Naked Science Forum

Non Life Sciences => Chemistry => Topic started by: katieHaylor on 14/09/2017 11:29:38

Title: What is a mineral?
Post by: katieHaylor on 14/09/2017 11:29:38
Geoff asks:

What is a mineral? Some say it needs to be solid at room temperature and some say not.

Can you help?
Title: Re: What is a mineral?
Post by: chiralSPO on 14/09/2017 14:53:00
I think all common definitions of mineral require it to be solid in its natural state. But I don't agree that something has to be solid at room temperature to be considered a mineral (though that is typically a safe assumption).

My counterexample is... water ice!

In parts of our world where it is consistently below the freezing point of water, and especially on other worlds (like Europa, Enceledus and Pluto) water ice is always solid, and a very integral part of the "geology."

My understanding of the definition of mineral is:
A naturally occurring, solid substance with a well-defined composition. Some people include that it must be inorganic (meaning it contains no C-H bonds), but I'm not sure I agree with that, as it would rule out coal, amber, jet, and methane-water-clathrate (all of which are minerals in MY book). That said, I feel like a mineral should be formed through abiotic processes (even if the precursors of the mineral are biotic in origin)

To back myself up, I present:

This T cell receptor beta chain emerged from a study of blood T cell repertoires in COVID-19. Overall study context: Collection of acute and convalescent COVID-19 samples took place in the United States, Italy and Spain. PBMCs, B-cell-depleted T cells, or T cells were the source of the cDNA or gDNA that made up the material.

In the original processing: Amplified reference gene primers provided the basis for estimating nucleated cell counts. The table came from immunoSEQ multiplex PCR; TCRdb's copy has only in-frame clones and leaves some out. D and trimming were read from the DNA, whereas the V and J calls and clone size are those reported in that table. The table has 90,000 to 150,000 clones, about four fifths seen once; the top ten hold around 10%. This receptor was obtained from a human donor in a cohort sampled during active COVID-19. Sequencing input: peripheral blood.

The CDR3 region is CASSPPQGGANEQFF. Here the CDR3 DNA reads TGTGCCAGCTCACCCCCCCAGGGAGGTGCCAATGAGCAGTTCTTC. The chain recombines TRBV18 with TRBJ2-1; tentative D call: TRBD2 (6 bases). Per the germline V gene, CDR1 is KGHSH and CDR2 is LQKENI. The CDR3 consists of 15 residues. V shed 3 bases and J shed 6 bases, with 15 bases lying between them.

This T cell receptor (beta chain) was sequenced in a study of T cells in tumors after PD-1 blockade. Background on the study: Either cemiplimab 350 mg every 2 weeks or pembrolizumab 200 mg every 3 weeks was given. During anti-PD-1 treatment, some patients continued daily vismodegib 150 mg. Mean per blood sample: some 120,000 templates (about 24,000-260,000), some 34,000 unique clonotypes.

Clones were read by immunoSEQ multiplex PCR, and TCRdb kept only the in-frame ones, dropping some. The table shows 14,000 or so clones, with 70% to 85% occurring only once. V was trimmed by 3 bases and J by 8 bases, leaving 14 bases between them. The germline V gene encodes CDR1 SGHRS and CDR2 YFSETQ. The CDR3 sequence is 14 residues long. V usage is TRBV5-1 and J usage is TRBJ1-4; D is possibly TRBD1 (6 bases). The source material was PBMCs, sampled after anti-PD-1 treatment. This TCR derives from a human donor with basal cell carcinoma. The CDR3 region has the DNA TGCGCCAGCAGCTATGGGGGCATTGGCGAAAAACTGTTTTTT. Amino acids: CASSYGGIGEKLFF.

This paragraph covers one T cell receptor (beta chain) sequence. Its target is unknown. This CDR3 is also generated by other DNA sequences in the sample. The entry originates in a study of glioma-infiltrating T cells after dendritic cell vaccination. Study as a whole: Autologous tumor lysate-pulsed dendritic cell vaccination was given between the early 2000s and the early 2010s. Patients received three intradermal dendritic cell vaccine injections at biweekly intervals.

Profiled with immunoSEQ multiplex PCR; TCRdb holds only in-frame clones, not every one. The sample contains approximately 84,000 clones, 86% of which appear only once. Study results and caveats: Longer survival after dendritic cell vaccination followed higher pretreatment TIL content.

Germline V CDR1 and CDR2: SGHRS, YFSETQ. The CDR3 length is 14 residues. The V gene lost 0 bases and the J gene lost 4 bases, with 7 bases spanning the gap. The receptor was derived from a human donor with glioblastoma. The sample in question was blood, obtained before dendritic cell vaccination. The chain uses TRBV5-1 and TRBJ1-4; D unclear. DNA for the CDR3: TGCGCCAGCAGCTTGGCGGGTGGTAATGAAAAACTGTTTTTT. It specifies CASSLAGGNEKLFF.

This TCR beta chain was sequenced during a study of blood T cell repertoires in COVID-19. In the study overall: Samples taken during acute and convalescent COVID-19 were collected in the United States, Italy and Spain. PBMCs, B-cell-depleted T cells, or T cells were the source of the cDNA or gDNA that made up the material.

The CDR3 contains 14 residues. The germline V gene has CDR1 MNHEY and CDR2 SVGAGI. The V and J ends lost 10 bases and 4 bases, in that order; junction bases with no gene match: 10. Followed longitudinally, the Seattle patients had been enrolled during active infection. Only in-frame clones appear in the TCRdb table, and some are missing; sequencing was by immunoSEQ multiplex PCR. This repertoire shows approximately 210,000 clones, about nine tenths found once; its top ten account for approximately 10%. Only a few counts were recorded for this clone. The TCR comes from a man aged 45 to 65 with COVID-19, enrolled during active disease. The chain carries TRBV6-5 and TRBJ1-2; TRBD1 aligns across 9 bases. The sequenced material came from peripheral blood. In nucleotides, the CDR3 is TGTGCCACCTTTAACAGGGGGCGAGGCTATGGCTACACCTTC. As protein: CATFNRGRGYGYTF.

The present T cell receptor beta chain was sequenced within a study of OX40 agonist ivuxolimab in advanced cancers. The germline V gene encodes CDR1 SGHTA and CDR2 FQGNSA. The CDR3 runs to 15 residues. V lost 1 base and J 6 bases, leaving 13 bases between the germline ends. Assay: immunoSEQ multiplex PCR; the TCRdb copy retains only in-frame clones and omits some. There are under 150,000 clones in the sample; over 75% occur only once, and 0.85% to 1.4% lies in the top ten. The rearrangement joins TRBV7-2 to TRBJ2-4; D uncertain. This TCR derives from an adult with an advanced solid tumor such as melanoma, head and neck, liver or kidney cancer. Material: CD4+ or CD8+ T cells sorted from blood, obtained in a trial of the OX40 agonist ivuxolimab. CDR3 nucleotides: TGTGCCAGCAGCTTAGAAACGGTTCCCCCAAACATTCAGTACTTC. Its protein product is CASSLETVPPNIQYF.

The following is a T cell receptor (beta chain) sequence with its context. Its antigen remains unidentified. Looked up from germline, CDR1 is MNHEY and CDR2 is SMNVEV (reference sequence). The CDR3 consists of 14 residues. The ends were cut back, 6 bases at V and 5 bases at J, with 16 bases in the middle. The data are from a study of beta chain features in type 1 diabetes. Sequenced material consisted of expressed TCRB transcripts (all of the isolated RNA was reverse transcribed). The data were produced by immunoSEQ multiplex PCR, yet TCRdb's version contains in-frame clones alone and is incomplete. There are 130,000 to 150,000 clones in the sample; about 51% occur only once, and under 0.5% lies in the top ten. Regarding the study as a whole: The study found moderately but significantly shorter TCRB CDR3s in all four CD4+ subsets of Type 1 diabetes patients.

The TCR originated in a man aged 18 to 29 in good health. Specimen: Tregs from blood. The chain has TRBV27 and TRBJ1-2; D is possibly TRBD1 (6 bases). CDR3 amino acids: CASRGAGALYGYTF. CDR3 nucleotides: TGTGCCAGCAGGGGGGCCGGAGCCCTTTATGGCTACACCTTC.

http://www.minerals.net/mineral/ice.aspx
http://geology.com/articles/water-mineral/
Title: Re: What is a mineral?
Post by: evan_au on 15/09/2017 05:37:38
Gold, Platinum and Silver are minerals, often found as native metal due to their non-reactive nature. These metals are concentrated in veins of intruded rock and differentiated by their various melting points.

Other metals are more reactive, and usually found as oxides, sulfides, etc (apart from the occasional nickel-iron meteorite that hasn't rusted away, yet).

My temporary counterexample is: Mercury.
- Mercury is often found in the form of Cinnabar (HgS), a solid red mineral.
- There are tales of lightning strikes in Cinnabar-rich rocks which caused liquid mercury to ooze out of the rocks.
- Due to its volatility, Mercury would eventually evaporate, and due to its reactivity it would react with oxygen or sulfur to form other solid mercury compounds.

But I suggest that in the temporary state of liquid mercury, it is still a mineral, which has been produced by natural processes in the lightning strike.
See: https://en.wikipedia.org/wiki/Cinnabar
Title: Re: What is a mineral?
Post by: glot on 15/09/2017 13:27:25
I find it interesting that most things in science seem to require accuracy. Yet, when it comes to basic definitions, they are merely guidelines and left to one's personal interpretation.
Why should a mineral need to be solid in it's natural state? If we include solidified H2O, then why not also include solidified Co2 or solidified methane etc. They exist as a solid in their natural state on some planets. Are minerals only minerals once they are on Earth?
Title: Re: What is a mineral?